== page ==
One thing is, of course, for sure: Byzantine emperor Heraclius (reigning in 610-640) was way flaming gay (not that there is anything wrong with that).

Rus Spies (?) in the Frankish Lands

[Emperor Theophilius] sent with them some men who called themselves, that is the people to which they belonged, Rhos; according to them, their king, called kagan, sent them to [Theophilius] in friendship.  [Theophilius] asked in [his] letter that the emperor graciously give them permission and help to return to their country through his empire because the roads by which they had travelled to Constantinople fell into the hands of barbarian and exceedingly wild trines and would not wish to expose them to great danger.  Having diligently investigated the reasons for their arrival, the emperor [Louis the Pious] established that they belonged to the people of the Sueoni [Swedes].

This little juicy tidbit comes from the Annals of Saint Bertin and describes a Byzantine embassy out of Constantinople to the Franks bringing with it these “Rhos”.  The Byzantine emperor is  Theophilus (ruling 829-842) and the Frankish emperor is Louis the Pious (in power 814-840) with the incident taking place in the year 839 at Ingelheim on Rhein (where Louis held court).

There was something about the leader of the Rus that made Louis the Pious suspicious

There was something about the leader of the Rus that made Louis the Pious suspicious

It seems, at least from today’s perspective (thus far), strange that such a long detour would have been advisable to return the Rhos back to the “kagan”.  Of course, much here is rivetingly strange.  First, again the kagan (see the story of the Slavenes above)?  What’s up with that guy?Why did the kagan send these tokens of his friendship to the Byzantine emperor?  Did they have any special talents?  Why did the emperor decide to send them back?  Why is the Rhos leader called a kagan?  Were the Rhos under the Khazars then?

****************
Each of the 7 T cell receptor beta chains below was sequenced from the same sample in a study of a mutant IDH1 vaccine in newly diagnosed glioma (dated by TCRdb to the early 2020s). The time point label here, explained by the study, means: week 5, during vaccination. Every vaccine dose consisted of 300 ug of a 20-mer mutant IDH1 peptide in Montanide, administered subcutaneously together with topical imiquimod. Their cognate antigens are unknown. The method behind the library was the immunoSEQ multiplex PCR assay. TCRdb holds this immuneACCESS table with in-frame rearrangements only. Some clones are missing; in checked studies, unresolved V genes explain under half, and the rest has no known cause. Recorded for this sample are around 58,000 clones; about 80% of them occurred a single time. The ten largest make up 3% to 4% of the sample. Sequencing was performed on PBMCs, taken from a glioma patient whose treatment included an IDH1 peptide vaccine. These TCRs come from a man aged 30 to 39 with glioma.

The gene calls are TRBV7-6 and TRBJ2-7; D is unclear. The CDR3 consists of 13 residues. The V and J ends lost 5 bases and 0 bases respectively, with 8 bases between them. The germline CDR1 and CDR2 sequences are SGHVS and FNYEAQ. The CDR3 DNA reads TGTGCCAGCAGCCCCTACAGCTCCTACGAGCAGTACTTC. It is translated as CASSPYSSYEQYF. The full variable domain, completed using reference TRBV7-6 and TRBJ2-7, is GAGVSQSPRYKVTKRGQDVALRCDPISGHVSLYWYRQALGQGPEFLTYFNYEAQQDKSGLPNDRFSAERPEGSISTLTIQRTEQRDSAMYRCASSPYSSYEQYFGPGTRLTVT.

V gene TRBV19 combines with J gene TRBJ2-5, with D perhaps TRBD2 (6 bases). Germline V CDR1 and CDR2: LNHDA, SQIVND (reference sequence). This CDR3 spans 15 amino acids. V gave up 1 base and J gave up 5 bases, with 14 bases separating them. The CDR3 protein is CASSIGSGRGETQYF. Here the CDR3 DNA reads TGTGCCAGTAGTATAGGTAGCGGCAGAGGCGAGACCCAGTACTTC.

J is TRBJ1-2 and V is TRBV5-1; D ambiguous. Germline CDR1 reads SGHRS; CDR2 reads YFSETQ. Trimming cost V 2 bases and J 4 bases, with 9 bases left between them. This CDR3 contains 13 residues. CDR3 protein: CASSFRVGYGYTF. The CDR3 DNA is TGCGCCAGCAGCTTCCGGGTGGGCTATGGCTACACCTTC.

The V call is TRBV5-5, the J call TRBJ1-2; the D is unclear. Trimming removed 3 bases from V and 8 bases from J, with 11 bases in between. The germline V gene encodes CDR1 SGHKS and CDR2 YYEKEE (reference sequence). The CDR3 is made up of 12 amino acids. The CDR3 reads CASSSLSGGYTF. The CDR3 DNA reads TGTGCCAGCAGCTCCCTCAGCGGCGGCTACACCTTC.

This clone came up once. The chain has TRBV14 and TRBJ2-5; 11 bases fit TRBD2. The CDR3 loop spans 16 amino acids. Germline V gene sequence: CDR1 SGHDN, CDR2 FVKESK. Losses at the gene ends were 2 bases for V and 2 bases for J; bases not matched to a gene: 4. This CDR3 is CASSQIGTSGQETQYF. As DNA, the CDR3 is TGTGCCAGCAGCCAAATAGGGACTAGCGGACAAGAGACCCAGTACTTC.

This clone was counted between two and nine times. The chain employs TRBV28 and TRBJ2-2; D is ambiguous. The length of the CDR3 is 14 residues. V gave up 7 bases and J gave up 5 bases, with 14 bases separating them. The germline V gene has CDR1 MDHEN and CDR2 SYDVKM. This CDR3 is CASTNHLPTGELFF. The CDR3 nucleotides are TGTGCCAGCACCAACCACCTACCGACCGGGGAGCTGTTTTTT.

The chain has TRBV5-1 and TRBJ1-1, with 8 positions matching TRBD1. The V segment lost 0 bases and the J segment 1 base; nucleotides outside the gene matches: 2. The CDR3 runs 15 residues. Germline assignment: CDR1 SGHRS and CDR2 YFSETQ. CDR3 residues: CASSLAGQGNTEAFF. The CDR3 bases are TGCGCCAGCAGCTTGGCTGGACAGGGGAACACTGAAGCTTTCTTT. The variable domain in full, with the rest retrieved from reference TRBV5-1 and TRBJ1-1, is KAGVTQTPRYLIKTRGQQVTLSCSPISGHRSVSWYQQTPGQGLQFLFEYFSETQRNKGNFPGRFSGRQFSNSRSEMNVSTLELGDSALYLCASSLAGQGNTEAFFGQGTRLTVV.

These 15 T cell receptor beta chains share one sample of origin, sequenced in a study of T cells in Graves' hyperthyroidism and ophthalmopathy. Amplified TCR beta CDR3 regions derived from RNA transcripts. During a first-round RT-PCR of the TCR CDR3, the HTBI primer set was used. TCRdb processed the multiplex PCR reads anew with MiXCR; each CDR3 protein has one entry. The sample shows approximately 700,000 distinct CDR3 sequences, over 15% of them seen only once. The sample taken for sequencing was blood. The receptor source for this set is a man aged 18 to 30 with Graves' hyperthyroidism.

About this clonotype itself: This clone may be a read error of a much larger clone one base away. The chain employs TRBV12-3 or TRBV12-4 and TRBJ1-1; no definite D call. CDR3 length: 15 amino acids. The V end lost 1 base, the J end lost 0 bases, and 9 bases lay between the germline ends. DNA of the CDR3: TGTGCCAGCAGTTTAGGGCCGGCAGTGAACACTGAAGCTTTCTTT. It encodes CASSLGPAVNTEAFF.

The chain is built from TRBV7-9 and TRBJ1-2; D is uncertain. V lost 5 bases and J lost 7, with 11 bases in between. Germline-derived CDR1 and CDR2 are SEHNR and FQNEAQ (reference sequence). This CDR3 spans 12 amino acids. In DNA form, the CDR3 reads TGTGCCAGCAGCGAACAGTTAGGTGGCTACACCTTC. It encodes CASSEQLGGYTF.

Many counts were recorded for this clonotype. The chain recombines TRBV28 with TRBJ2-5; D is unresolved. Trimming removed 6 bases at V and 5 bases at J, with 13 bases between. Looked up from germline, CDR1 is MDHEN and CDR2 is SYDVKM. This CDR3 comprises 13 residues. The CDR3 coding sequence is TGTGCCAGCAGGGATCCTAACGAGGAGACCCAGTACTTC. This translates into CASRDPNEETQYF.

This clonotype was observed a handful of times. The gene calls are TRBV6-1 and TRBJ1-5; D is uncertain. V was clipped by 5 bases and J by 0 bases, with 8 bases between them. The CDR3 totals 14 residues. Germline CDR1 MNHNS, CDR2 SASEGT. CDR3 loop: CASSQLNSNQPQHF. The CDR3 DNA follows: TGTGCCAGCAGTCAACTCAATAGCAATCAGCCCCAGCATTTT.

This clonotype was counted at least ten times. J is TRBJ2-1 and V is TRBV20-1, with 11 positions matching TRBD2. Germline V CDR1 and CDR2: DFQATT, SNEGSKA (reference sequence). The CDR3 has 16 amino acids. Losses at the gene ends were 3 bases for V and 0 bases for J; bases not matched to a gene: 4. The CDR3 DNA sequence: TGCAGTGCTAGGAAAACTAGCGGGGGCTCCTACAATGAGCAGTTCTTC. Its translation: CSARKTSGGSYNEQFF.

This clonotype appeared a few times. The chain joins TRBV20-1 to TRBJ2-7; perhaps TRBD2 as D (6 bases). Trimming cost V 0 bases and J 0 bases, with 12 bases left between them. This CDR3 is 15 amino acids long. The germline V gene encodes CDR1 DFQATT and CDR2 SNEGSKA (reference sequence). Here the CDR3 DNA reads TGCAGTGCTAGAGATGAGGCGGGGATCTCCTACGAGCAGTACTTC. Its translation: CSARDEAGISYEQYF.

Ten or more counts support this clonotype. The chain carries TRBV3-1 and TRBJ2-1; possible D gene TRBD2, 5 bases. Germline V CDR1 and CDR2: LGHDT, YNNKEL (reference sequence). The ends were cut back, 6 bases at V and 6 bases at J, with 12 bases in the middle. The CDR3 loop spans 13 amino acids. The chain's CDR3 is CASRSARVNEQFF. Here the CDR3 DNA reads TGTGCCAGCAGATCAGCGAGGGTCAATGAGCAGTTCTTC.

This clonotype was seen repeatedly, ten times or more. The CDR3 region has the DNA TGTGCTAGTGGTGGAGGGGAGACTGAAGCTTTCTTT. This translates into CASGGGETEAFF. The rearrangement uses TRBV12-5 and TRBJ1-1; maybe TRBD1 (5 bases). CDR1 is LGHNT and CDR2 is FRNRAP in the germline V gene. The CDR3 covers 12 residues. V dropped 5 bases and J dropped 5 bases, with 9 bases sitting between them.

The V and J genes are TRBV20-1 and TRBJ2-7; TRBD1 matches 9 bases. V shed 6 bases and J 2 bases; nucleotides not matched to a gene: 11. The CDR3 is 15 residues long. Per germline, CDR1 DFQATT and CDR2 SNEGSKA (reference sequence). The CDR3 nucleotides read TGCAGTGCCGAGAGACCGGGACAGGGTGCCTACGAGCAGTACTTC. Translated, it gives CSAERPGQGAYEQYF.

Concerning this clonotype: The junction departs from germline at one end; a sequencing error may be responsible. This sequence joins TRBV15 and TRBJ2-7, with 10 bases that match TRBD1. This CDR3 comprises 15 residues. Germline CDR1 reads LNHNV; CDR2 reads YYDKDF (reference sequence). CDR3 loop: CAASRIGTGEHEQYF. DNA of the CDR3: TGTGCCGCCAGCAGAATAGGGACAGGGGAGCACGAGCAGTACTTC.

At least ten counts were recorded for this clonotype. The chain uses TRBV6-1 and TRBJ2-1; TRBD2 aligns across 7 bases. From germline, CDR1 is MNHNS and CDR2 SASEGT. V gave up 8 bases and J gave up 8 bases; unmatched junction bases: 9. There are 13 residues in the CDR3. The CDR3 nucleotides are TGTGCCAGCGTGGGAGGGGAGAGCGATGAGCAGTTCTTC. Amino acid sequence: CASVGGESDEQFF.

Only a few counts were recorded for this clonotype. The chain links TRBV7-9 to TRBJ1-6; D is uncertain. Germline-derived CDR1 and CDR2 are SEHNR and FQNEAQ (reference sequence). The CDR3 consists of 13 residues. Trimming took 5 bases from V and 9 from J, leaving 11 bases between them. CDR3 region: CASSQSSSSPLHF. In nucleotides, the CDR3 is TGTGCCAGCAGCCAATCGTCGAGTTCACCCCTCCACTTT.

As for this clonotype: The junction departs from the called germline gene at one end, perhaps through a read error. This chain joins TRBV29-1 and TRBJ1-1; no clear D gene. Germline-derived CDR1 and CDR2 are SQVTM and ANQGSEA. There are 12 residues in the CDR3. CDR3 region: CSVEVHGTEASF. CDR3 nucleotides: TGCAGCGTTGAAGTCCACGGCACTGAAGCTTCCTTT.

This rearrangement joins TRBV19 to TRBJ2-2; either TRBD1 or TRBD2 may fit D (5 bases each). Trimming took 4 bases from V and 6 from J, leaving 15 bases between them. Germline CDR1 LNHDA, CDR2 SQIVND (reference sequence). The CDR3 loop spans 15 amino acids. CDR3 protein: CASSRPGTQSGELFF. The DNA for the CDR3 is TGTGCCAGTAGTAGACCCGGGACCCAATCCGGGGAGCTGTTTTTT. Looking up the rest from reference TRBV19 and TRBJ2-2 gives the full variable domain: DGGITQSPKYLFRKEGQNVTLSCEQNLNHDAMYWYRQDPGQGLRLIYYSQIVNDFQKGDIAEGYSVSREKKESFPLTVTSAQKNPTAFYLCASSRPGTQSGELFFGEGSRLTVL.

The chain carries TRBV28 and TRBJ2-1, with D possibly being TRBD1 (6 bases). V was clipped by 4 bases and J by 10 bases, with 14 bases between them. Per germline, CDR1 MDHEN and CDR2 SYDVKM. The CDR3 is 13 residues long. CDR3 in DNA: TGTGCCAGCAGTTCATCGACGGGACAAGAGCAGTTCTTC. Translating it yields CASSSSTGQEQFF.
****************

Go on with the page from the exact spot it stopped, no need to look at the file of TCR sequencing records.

The French/German emperor was also confused it seems.  Seeing as Germany was at the time being raided by Vikings, knowing that such Vikings were Swedes and suspecting these ones may well be spies, the Frankish emperor thought better of aiding these particular Rhos and decided to keep them around explaining to the Byzantine embassy that he would aid them should they turn out to be ok.

However, Louis the Pious died the next year at Ingelheim and the Frankish country fell into a civil war resulting in the creation of future France, Germany and an in-between land (disputed territory).  It is not clear, whether the poor (or not so poor) Swedes were able to make it back home or whether they perished of hunger in some dungeon once their jailer fell in the fighting.

So that’s for Part 1 of this mini-series.

Next up, Histories of the World Part 2, the long-awaited, much-demanded, Jews in Space!

Oh, wait, actually Jews in Spain but it’s almost as good!

But this blog is about Slavs!?  What gives?  Stay tuned!

Shaettner Rickover & Borg Corporation – Copyright ©2014, All Rights Reserved

October 20, 2014

One thought on “On Strangers in Strange Lands – Histories of the World Part I

  1. Pingback: “C’est ce qu’il n’est pas facile de determiner” and other potpourri | In Nomine Jassa